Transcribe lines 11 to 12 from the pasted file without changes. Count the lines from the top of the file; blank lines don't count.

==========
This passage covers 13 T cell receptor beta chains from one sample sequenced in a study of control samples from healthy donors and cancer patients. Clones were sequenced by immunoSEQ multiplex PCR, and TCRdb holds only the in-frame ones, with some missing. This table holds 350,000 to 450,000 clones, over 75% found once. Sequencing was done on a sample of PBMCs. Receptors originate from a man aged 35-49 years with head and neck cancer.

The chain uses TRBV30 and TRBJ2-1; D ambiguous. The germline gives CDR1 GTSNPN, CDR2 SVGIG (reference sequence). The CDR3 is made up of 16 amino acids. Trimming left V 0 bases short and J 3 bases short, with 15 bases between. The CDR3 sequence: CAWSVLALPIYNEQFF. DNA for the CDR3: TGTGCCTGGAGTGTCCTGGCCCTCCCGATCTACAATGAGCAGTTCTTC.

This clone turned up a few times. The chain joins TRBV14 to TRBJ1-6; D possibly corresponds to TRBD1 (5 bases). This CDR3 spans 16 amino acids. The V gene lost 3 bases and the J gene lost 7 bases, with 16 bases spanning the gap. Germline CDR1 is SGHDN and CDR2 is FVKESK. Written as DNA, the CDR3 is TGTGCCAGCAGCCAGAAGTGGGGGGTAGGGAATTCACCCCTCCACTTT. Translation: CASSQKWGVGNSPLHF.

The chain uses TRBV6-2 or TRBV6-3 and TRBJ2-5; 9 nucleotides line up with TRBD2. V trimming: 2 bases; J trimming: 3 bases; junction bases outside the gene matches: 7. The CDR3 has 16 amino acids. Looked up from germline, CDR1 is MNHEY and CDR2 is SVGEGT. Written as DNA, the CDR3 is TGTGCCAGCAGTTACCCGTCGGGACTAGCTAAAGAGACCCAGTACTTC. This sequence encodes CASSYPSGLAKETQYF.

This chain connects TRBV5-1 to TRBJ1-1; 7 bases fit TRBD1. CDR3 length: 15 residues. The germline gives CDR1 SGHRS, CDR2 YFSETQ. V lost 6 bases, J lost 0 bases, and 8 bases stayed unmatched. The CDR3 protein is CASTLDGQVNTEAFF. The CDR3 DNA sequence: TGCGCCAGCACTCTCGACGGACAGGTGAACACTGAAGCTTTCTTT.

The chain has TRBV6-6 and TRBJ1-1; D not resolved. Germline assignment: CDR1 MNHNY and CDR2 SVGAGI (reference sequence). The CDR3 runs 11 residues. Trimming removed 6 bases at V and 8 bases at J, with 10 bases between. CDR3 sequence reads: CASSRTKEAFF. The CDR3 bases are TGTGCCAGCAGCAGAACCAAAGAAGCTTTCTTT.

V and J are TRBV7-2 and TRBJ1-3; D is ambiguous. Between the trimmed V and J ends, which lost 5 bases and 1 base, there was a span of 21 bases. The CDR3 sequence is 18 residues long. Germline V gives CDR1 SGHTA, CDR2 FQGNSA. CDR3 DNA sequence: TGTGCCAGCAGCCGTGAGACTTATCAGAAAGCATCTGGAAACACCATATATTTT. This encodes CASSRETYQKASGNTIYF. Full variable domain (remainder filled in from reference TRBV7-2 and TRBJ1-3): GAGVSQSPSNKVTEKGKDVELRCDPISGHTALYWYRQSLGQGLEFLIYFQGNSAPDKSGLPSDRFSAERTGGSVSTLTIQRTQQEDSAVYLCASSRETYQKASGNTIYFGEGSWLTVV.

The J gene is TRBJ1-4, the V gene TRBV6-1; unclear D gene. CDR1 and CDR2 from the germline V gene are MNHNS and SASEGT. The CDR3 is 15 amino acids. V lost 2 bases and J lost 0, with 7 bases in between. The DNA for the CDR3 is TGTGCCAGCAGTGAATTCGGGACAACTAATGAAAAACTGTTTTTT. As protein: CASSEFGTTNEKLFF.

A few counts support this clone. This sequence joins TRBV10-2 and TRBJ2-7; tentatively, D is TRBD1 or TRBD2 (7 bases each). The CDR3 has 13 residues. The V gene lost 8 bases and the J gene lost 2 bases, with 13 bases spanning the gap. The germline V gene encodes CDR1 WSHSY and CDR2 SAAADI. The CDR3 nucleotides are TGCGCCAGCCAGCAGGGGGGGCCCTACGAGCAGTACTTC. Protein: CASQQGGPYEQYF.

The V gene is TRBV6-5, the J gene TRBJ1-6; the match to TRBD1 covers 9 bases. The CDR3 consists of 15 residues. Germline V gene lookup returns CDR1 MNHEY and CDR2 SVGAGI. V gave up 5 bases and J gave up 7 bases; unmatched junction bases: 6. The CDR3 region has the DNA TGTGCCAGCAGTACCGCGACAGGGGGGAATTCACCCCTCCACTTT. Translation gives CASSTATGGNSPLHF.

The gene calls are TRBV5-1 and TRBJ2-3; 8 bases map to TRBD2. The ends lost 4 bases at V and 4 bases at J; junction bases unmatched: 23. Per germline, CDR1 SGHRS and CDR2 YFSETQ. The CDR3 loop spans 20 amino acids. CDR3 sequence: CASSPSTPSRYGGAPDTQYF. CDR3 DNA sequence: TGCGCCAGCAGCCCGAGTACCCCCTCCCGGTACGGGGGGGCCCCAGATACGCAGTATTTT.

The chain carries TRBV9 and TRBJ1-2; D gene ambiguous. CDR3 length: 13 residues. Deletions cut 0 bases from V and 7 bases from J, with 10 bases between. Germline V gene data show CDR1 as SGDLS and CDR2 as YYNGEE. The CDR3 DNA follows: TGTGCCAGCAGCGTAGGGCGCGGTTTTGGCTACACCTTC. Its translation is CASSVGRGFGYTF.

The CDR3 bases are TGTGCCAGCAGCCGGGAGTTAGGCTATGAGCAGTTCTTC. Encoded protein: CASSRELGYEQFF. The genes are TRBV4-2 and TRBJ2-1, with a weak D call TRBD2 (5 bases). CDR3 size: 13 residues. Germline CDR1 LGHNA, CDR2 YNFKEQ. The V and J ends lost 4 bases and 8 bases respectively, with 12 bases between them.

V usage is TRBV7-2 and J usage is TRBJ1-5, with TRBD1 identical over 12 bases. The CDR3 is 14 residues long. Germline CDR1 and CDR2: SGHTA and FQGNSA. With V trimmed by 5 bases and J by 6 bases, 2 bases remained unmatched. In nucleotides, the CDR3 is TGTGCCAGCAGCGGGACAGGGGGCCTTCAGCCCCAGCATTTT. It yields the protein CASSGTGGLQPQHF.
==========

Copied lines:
The gene calls are TRBV5-1 and TRBJ2-3; 8 bases map to TRBD2. The ends lost 4 bases at V and 4 bases at J; junction bases unmatched: 23. Per germline, CDR1 SGHRS and CDR2 YFSETQ. The CDR3 loop spans 20 amino acids. CDR3 sequence: CASSPSTPSRYGGAPDTQYF. CDR3 DNA sequence: TGCGCCAGCAGCCCGAGTACCCCCTCCCGGTACGGGGGGGCCCCAGATACGCAGTATTTT.

The chain carries TRBV9 and TRBJ1-2; D gene ambiguous. CDR3 length: 13 residues. Deletions cut 0 bases from V and 7 bases from J, with 10 bases between. Germline V gene data show CDR1 as SGDLS and CDR2 as YYNGEE. The CDR3 DNA follows: TGTGCCAGCAGCGTAGGGCGCGGTTTTGGCTACACCTTC. Its translation is CASSVGRGFGYTF.